Someone said they had seen him sneeze into his hands, spread the discharge over them and begin re-arranging the heaps of usipa. Rumor had it that it was what the ng’anga had told him to do. The ng'anga had told him that customers would flock to him after he performed the ritual. Everyone avoided him and his dirty usipa. Even his sister, with whom they had shared the same breast, bought from others. She would send other people’s children to buy for her so he wouldn’t know. He would sit on his chair all day, watching the people come and buy fish from his neighbors. Many times, his fish even went bad so that Jenala and her friends would go to his dug bin to get real fish with which they could play. The only thing he did at the market was sleep. He would sleep, and the spittle would even fall to the ground only to be woken by his beautiful wife when she’d brought him nsima.

It didn’t surprise her when, on a quiet night, he carried her into an unfinished building close to the market and laid her down on the damp ground. Her mother had sent her to buy usipa. Fortunately for them, everyone had retired to their homes due to the rains and it was just the two of them in the dimly lit market. She didn’t protest. She was eager. Her heart had known that, on the heels of those compliments, the stolen winks at her when no one was looking, would be such a moment.

He told her that, if she were older, he would have married her. He whispered in her ear, telling her how long he had wanted her. He kissed her, his teeth cluttering against hers like metal on metal. Against her mouth, he whispered that he loved her. She told him the same too. She’d learnt how to answer from stolen bits of conversations between her aunties and their boyfriends.

He hiked up her skirt and moved his hand between her thighs, masterfully slipping her skirt down her legs. She put her hand over her eyes. No man had ever seen her without clothes before. When he removed her blouse, his calloused hand moved over her sore blooming breasts whose tits puckered in the chillness of the open air. She put her arms over them, not only to shield herself from the cold but also because it was all new to her. She saw Kageya swallow like a hungry man who hadn’t had a meal in many days. It made her afraid.

With her head resting on the wet ground, he introduced her to the world of grown-ups. His big body covered hers and she felt like he would engulf her. His warm bad breath fanned her face as his lips moved over hers. She turned her head away and wrapped her tiny arms around him like she’d watched in Nigerian movies.

He finished, pulled his trousers up and held out his hand to help her stand. He pulled a 200 kwacha note out of the pocket of his light green T-shirt that had begun to look like a blouse due to the amount of washing it had gone through. Her excitement rose at the idea of owning the 200 kwacha note in his hand. She was going to buy the buns that were called Bin Laden.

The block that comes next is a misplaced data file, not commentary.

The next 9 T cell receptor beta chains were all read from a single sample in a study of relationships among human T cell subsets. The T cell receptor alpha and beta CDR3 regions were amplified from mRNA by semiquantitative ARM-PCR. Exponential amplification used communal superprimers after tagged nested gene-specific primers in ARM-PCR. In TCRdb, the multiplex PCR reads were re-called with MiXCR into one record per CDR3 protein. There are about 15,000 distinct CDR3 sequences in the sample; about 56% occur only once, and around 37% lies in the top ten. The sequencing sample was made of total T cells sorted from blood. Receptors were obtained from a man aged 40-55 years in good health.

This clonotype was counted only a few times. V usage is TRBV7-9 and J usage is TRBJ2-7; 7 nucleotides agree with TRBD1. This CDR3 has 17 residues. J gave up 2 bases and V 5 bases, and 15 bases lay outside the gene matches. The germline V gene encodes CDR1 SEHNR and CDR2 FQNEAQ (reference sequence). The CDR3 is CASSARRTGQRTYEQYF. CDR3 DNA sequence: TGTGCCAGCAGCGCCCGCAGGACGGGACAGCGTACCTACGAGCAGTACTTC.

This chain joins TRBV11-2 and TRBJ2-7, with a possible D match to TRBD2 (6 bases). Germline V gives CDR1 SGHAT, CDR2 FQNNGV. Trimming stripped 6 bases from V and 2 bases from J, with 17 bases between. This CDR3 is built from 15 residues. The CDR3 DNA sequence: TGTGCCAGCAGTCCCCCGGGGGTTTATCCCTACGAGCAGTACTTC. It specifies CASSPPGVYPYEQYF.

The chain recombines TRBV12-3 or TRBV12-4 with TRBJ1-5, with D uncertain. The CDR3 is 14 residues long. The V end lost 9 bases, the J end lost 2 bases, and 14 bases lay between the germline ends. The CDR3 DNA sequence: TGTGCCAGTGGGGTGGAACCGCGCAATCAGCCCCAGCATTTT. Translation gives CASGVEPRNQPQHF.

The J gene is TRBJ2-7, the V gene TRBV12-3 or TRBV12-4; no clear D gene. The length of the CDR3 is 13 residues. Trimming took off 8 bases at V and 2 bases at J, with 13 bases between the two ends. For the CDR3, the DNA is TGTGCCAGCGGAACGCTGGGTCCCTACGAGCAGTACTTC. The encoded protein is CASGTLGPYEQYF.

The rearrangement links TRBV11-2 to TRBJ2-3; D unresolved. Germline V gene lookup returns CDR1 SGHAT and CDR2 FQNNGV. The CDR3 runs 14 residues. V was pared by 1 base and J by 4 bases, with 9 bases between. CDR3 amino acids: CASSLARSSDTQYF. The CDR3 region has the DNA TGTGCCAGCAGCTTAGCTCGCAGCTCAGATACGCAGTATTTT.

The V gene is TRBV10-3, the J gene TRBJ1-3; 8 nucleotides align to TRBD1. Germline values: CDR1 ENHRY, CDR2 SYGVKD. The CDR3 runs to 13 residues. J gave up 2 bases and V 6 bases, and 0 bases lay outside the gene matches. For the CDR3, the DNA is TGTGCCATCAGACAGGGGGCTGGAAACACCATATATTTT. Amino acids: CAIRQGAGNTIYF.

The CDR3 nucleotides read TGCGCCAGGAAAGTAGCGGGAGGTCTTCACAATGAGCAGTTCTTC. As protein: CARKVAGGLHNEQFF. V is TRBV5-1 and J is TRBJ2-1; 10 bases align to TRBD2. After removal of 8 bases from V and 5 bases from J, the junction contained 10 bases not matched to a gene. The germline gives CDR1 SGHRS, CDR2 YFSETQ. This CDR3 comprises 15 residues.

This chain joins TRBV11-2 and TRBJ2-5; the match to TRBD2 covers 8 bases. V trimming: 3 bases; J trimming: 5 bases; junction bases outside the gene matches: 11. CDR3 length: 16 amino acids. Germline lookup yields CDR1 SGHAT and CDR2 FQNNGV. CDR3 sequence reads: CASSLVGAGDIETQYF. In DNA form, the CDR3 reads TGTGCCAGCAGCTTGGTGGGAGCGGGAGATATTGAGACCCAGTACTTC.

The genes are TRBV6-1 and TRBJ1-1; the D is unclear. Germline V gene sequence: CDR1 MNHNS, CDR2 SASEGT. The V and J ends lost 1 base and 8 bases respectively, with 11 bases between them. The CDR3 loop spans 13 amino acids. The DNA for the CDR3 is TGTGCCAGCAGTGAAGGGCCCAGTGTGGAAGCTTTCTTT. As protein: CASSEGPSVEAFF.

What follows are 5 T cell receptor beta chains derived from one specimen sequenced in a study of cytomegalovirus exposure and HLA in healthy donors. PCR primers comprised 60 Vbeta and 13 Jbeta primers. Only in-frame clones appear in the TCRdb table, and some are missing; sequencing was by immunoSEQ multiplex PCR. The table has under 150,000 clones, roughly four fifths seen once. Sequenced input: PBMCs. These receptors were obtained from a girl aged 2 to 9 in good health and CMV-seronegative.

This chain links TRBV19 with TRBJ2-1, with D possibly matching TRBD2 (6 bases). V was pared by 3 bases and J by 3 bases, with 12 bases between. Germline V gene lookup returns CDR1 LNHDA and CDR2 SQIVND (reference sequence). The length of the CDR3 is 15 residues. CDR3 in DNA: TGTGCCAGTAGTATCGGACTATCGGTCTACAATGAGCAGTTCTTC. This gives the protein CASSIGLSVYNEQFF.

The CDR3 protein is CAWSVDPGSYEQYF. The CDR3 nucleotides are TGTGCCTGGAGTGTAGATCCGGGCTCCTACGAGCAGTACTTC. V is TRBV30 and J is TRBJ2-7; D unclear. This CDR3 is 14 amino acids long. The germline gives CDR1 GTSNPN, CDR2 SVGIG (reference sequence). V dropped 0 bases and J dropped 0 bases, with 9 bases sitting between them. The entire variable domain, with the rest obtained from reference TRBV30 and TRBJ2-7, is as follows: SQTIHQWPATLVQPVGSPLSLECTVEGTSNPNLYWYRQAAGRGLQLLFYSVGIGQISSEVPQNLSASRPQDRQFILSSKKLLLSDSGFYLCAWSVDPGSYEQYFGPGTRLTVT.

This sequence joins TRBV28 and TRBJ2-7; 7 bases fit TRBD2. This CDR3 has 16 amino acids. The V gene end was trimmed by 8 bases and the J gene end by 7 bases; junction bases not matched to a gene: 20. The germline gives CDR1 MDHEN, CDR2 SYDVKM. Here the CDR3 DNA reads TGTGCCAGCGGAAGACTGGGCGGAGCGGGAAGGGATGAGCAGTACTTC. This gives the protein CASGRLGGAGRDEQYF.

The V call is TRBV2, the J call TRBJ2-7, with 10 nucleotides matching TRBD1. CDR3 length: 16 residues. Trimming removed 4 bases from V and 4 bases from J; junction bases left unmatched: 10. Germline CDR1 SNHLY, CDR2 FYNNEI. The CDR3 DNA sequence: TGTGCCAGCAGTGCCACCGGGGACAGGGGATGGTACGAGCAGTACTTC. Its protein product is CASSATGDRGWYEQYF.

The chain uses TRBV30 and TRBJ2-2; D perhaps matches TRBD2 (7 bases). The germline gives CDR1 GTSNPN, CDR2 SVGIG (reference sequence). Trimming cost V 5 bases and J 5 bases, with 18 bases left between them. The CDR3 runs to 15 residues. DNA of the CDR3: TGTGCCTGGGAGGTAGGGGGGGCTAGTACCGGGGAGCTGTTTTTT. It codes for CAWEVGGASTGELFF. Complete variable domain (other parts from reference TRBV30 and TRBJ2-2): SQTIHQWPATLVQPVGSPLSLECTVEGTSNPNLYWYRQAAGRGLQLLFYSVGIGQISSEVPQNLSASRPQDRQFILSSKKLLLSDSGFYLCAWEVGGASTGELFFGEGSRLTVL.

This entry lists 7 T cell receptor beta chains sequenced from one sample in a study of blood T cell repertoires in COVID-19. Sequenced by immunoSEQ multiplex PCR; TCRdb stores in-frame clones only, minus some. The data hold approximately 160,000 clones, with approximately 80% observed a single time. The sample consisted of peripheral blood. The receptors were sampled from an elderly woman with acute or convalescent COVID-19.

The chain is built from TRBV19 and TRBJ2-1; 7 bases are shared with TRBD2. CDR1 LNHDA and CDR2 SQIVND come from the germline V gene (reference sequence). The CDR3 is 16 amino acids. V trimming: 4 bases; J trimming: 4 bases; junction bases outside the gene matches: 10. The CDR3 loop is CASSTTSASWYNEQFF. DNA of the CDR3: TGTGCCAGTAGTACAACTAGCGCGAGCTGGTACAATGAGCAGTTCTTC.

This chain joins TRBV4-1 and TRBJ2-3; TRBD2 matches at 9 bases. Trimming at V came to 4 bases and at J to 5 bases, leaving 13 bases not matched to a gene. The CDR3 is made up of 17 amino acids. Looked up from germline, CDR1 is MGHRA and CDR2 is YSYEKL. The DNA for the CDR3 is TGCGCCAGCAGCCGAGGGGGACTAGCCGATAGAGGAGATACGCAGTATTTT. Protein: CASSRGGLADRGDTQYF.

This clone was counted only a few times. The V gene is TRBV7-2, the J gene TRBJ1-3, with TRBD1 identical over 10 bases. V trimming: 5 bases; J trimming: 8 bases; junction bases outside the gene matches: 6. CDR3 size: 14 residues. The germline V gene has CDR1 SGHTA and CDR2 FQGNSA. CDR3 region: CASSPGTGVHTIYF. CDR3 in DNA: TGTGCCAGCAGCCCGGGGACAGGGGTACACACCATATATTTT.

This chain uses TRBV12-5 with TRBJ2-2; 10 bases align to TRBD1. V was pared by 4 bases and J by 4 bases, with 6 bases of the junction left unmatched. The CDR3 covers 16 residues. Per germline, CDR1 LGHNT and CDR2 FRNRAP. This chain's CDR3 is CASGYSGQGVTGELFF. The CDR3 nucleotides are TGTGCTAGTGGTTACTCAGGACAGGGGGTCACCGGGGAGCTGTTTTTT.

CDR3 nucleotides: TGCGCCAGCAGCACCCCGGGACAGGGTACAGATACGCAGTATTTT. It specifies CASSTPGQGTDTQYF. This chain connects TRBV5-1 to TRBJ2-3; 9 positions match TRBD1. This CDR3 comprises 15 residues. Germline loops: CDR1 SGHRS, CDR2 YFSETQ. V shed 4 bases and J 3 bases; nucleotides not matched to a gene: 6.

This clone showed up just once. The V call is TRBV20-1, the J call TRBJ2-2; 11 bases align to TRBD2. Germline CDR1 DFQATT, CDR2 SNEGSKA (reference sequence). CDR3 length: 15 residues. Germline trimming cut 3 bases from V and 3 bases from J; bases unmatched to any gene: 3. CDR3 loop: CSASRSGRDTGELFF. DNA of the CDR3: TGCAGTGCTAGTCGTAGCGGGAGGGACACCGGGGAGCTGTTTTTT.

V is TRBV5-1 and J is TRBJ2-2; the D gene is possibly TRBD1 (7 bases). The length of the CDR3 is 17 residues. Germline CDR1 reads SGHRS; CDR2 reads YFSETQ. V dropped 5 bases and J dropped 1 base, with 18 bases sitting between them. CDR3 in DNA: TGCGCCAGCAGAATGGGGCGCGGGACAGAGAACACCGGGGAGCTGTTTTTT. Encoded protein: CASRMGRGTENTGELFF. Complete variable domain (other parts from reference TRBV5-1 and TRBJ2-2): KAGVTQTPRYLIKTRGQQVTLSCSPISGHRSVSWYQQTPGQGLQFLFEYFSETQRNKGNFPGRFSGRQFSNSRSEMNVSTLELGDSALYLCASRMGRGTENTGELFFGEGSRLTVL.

She loved the sweetness of the bun at the top. Most times, she stole money from her mother’s bedroom and bought it. She would then eat it in her blankets at night when everyone had gone to sleep, grinding it ever so gently, allowing her taste buds to absorb the sweetness. She made sure she picked and ate every crumb that accidentally decided to fall off. Sometimes she ate in the toilet and when asked why she was taking so long, she would begin to cry that her stomach was killing her. Then the person on the other side of the door of the toilet pitied her and just went to the neighbor’s toilet.

She could buy the Bin Laden and even have change from it. Or she could buy the chips that she’d last had the time she’d been sick with malaria. The chips hadn’t been sweet at all. She realized sickness was the only ticket to a meal of chips and Fanta. So one day she slept in her bed and pulled the blankets up to her neck. She moaned softly as she forced tears to come to her eyes. She kept on spitting saliva onto the ground like sick people whose saliva is bad do. She refused to eat lunch and supper. Realizing that sick people vomit as well, she pretended something was about to come out of her mouth. Then she ran out of the room to the back of the house and began heaving as she sobbed. Her mother followed her and patted her back soothingly.

Her father ordered her aunt Monica to buy her chips because she couldn’t go to sleep on an empty stomach. Within a few minutes, chips arrived in a blue plastic bag. They also brought a bottle of Fanta. Saliva filled her mouth and she almost swallowed it but remembered she was spitting onto the ground. Her mother asked her to wake up and eat. She shook her head and turned away from the food. The temptation was too much. Her mother then left the room with a warning that if she didn’t eat, she would be admitted at the hospital.

She turned her head to the food when she heard the door shut after her mother. She devoured the chips gratefully, wondering how she would sneak out of the house to go play with friends without being seen. She even ate the pieces that had black spots on them. She couldn’t throw away a piece when it had been so long since she had chips. She was sure the boys who peeled the Irish potatoes had removed every maggot. When she was sure that she had eaten everything that was in the plastic bag, she threw the jumbo into her mouth and milked the remaining oil from it. She then drank the Fanta, making sure not to leave any drop in the bottle. Happily, she got up to get back to her friends with a full happy stomach. When her mother saw her, she took her hand and led her back to the bed. She told her she needed to rest so she could get well. Jenala cursed her mother in her heart and she told herself that she hated the woman.

That was the last time the trick worked on her parents. The other time she tried to lie, her mother took her hands and prayed for her. When she had finished, she had told her God had heard her prayer and he would answer. She added to say, as someone who had faith in God she shouldn’t go back to sleep since she was supposed to believe that God had healed her.